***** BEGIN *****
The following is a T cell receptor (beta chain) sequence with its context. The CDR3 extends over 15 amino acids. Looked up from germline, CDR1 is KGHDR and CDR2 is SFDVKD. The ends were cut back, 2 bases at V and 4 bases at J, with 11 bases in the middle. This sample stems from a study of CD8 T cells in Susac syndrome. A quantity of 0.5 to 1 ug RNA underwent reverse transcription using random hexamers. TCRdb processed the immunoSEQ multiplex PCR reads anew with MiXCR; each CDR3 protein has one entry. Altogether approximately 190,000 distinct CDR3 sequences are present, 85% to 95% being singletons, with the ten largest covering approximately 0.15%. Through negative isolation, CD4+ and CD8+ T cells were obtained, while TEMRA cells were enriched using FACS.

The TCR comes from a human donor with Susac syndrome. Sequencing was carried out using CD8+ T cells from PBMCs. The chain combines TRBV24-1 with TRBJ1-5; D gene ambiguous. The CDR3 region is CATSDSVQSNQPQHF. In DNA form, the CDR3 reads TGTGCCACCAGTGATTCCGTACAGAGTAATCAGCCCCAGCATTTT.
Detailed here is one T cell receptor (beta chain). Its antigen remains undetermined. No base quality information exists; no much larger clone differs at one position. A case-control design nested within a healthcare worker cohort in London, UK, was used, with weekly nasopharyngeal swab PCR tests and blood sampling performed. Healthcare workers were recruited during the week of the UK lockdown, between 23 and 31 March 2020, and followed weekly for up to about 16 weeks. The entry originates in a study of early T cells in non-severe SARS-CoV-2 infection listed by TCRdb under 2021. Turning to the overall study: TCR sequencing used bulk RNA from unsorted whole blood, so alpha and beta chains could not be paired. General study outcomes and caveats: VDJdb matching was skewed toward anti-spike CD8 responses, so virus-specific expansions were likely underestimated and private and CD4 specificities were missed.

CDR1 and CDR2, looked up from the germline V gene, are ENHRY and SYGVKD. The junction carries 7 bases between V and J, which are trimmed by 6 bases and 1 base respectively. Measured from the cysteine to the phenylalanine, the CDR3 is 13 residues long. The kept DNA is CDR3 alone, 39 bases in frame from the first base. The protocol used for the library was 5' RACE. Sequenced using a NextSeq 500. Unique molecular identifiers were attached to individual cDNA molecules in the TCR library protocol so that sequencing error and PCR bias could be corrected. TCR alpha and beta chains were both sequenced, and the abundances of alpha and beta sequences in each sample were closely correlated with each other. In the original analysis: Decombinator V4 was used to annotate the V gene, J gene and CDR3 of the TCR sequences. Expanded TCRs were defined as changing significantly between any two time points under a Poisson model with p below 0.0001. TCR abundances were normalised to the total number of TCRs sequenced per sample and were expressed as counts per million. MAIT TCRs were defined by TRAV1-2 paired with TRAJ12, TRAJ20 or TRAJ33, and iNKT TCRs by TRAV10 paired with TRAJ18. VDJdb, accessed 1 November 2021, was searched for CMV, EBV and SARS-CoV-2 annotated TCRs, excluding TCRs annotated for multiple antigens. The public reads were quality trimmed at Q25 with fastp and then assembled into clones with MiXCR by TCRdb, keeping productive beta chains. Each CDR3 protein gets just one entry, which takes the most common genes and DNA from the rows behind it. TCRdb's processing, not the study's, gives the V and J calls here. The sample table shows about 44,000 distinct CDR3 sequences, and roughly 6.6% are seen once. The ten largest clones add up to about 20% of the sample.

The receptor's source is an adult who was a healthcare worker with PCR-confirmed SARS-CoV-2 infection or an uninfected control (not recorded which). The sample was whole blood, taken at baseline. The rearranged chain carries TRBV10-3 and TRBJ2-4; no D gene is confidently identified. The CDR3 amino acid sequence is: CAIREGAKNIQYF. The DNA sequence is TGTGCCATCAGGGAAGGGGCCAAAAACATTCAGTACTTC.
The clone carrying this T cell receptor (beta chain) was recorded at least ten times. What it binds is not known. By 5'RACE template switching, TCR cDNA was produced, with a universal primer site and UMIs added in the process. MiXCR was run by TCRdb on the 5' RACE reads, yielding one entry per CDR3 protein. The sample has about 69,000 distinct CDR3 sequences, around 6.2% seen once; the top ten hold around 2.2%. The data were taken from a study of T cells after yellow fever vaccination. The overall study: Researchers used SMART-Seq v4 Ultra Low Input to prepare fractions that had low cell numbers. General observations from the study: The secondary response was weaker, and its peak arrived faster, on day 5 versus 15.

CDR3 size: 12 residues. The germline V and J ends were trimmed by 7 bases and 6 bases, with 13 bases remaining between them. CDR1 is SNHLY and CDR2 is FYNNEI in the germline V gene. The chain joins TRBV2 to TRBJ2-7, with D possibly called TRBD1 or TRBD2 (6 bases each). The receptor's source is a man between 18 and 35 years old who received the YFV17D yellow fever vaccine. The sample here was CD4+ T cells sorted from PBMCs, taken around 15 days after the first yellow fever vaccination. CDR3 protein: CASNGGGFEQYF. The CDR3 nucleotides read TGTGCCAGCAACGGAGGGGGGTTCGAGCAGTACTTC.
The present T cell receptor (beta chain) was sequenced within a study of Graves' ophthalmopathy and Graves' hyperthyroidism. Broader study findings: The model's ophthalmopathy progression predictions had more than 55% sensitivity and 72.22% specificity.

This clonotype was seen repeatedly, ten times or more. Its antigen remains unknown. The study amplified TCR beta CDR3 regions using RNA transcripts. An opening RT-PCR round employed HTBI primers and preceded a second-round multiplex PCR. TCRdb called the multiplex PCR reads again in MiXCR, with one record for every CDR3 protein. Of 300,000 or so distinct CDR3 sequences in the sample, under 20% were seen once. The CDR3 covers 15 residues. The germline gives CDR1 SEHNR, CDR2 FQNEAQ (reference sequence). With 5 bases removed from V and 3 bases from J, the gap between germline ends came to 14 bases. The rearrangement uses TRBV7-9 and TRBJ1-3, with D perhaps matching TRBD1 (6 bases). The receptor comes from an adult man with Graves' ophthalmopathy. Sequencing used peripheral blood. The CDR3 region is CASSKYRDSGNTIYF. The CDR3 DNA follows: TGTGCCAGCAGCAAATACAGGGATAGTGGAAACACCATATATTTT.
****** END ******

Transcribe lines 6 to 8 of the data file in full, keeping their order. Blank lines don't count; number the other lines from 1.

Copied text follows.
The clone carrying this T cell receptor (beta chain) was recorded at least ten times. What it binds is not known. By 5'RACE template switching, TCR cDNA was produced, with a universal primer site and UMIs added in the process. MiXCR was run by TCRdb on the 5' RACE reads, yielding one entry per CDR3 protein. The sample has about 69,000 distinct CDR3 sequences, around 6.2% seen once; the top ten hold around 2.2%. The data were taken from a study of T cells after yellow fever vaccination. The overall study: Researchers used SMART-Seq v4 Ultra Low Input to prepare fractions that had low cell numbers. General observations from the study: The secondary response was weaker, and its peak arrived faster, on day 5 versus 15.

CDR3 size: 12 residues. The germline V and J ends were trimmed by 7 bases and 6 bases, with 13 bases remaining between them. CDR1 is SNHLY and CDR2 is FYNNEI in the germline V gene. The chain joins TRBV2 to TRBJ2-7, with D possibly called TRBD1 or TRBD2 (6 bases each). The receptor's source is a man between 18 and 35 years old who received the YFV17D yellow fever vaccine. The sample here was CD4+ T cells sorted from PBMCs, taken around 15 days after the first yellow fever vaccination. CDR3 protein: CASNGGGFEQYF. The CDR3 nucleotides read TGTGCCAGCAACGGAGGGGGGTTCGAGCAGTACTTC.
The present T cell receptor (beta chain) was sequenced within a study of Graves' ophthalmopathy and Graves' hyperthyroidism. Broader study findings: The model's ophthalmopathy progression predictions had more than 55% sensitivity and 72.22% specificity.